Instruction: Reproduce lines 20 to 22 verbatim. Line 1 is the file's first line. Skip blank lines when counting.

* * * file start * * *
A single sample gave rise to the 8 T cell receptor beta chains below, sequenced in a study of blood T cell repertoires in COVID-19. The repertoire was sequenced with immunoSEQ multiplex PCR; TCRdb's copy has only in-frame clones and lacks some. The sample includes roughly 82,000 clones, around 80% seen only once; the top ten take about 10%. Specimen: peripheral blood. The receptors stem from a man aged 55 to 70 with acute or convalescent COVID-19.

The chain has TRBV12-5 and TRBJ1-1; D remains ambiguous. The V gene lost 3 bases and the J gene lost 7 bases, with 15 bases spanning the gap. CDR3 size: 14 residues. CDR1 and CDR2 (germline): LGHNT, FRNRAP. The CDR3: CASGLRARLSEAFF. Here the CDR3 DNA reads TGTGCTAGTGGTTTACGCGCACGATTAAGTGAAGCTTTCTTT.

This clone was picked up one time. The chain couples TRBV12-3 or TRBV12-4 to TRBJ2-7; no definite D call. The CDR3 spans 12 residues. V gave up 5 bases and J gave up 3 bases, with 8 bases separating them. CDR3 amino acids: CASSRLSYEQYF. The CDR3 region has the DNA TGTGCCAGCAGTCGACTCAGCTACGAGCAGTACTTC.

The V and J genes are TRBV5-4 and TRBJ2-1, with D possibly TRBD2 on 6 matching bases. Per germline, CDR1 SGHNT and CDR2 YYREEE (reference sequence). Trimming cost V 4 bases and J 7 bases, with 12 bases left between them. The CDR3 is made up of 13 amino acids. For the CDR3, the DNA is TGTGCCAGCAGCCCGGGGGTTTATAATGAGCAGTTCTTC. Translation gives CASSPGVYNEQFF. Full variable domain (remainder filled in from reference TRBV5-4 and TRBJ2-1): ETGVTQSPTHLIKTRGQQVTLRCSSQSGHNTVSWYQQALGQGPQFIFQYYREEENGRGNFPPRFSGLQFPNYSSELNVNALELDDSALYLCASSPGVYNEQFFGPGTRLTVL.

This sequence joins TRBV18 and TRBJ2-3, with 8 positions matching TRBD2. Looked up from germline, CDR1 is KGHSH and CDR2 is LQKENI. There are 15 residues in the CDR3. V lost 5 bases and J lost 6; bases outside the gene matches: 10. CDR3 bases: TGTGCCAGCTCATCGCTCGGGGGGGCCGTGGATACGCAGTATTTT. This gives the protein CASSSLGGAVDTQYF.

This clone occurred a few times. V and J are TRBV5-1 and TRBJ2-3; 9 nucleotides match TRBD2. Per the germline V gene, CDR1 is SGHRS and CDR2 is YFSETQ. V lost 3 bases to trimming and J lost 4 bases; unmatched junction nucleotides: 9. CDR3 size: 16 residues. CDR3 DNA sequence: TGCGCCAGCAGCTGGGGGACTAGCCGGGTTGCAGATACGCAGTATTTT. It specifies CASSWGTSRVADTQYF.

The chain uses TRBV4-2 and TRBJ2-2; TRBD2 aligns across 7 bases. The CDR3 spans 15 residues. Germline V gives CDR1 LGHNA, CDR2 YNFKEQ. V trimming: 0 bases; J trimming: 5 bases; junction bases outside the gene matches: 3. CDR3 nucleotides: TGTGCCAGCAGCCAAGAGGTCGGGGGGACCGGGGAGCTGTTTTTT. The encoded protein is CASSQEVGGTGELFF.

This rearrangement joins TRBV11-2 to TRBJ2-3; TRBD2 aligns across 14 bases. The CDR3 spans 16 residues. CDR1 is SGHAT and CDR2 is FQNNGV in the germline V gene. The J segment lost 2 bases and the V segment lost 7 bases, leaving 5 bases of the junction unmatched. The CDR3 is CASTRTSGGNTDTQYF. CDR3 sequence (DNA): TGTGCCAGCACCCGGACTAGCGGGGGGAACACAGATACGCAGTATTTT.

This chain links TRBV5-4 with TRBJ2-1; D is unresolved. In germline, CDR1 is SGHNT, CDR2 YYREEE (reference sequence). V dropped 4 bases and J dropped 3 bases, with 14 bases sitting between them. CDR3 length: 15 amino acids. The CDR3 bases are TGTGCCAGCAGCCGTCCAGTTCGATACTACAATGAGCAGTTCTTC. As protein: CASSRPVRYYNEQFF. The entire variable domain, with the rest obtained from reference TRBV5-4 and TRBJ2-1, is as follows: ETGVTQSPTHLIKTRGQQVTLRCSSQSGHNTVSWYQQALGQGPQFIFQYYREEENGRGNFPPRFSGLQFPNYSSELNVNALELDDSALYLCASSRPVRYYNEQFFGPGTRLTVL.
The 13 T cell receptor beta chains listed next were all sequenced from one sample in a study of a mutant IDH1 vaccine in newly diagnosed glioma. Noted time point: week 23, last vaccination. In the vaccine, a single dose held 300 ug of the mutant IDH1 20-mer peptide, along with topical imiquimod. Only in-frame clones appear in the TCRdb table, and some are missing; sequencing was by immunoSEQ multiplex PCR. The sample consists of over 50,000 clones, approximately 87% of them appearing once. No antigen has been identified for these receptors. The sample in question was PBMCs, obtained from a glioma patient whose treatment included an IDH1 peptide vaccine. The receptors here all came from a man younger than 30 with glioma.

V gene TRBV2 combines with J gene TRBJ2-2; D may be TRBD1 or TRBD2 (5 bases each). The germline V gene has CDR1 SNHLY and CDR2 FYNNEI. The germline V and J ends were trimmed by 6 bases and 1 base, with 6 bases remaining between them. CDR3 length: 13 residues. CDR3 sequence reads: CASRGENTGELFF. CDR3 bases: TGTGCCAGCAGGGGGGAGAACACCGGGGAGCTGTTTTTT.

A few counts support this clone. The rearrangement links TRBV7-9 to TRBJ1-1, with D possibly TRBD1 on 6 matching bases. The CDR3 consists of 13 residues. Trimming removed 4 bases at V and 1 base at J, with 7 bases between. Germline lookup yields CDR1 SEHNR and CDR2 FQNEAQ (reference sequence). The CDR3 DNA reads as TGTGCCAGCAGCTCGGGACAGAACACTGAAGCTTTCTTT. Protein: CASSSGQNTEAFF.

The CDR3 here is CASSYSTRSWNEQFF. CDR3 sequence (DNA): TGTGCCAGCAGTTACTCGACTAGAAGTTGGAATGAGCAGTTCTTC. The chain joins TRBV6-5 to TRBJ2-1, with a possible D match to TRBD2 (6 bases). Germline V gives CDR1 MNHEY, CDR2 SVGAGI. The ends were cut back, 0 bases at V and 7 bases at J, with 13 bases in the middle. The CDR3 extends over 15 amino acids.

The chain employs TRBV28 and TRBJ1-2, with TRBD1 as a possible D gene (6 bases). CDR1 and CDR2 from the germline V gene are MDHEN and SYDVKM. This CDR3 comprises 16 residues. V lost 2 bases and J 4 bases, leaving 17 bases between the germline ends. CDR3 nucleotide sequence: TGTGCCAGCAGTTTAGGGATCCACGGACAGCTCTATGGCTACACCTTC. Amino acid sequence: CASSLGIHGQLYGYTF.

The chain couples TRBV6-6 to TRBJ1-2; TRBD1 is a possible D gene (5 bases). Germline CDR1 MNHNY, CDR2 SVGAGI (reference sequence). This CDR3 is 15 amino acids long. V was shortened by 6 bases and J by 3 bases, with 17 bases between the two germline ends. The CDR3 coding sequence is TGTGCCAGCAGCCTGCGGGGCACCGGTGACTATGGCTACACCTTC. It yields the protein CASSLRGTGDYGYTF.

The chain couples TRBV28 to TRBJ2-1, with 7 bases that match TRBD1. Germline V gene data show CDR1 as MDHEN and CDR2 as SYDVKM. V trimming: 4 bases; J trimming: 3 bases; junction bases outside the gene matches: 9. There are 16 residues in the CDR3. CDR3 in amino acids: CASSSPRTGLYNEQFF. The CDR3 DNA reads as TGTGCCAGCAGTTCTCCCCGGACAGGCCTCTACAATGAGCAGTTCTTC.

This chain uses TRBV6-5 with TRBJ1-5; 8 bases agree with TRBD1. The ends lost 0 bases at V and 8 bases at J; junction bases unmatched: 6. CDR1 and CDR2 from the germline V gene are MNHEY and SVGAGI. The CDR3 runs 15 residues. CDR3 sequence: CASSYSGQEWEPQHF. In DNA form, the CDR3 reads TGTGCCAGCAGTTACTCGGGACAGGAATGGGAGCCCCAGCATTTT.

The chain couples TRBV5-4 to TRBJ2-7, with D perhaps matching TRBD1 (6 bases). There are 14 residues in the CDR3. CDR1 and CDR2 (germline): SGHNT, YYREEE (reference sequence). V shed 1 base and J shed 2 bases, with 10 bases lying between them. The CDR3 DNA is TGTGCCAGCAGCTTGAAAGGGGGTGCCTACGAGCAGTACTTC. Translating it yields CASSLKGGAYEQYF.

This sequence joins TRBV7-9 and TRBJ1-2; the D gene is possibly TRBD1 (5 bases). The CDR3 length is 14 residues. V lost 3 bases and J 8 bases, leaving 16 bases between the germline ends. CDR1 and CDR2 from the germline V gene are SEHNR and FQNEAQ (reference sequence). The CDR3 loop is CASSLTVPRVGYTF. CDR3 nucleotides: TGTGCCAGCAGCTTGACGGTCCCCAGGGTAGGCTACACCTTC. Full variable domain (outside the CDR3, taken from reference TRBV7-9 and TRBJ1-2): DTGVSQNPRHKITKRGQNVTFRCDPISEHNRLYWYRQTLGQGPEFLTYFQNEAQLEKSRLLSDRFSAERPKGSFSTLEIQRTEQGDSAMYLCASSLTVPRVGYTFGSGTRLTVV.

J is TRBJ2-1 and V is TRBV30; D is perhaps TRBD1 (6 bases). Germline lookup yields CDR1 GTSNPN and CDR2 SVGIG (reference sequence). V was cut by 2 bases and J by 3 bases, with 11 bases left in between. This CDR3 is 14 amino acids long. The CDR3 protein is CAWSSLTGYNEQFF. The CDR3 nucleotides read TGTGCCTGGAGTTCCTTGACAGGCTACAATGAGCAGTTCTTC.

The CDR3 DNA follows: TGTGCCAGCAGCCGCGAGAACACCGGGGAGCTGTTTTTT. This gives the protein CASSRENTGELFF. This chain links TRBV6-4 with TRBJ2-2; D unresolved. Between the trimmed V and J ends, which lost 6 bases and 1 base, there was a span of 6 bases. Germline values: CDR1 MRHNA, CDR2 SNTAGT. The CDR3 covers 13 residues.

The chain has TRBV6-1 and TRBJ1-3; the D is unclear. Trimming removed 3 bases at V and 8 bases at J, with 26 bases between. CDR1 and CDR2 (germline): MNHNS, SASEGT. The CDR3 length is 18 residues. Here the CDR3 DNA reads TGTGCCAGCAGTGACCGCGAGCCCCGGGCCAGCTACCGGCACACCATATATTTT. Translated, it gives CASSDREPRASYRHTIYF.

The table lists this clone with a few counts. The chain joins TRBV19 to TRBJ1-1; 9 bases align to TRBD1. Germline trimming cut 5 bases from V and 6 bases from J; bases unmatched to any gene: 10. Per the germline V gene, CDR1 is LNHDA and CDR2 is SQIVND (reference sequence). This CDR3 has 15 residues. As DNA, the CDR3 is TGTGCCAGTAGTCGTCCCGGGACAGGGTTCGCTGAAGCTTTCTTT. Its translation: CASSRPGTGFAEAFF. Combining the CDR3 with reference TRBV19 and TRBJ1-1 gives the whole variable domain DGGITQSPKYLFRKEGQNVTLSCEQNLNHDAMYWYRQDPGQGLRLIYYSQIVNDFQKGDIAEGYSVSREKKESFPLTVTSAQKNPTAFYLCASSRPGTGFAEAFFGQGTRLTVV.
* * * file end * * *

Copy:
J is TRBJ2-1 and V is TRBV30; D is perhaps TRBD1 (6 bases). Germline lookup yields CDR1 GTSNPN and CDR2 SVGIG (reference sequence). V was cut by 2 bases and J by 3 bases, with 11 bases left in between. This CDR3 is 14 amino acids long. The CDR3 protein is CAWSSLTGYNEQFF. The CDR3 nucleotides read TGTGCCTGGAGTTCCTTGACAGGCTACAATGAGCAGTTCTTC.

The CDR3 DNA follows: TGTGCCAGCAGCCGCGAGAACACCGGGGAGCTGTTTTTT. This gives the protein CASSRENTGELFF. This chain links TRBV6-4 with TRBJ2-2; D unresolved. Between the trimmed V and J ends, which lost 6 bases and 1 base, there was a span of 6 bases. Germline values: CDR1 MRHNA, CDR2 SNTAGT. The CDR3 covers 13 residues.

The chain has TRBV6-1 and TRBJ1-3; the D is unclear. Trimming removed 3 bases at V and 8 bases at J, with 26 bases between. CDR1 and CDR2 (germline): MNHNS, SASEGT. The CDR3 length is 18 residues. Here the CDR3 DNA reads TGTGCCAGCAGTGACCGCGAGCCCCGGGCCAGCTACCGGCACACCATATATTTT. Translated, it gives CASSDREPRASYRHTIYF.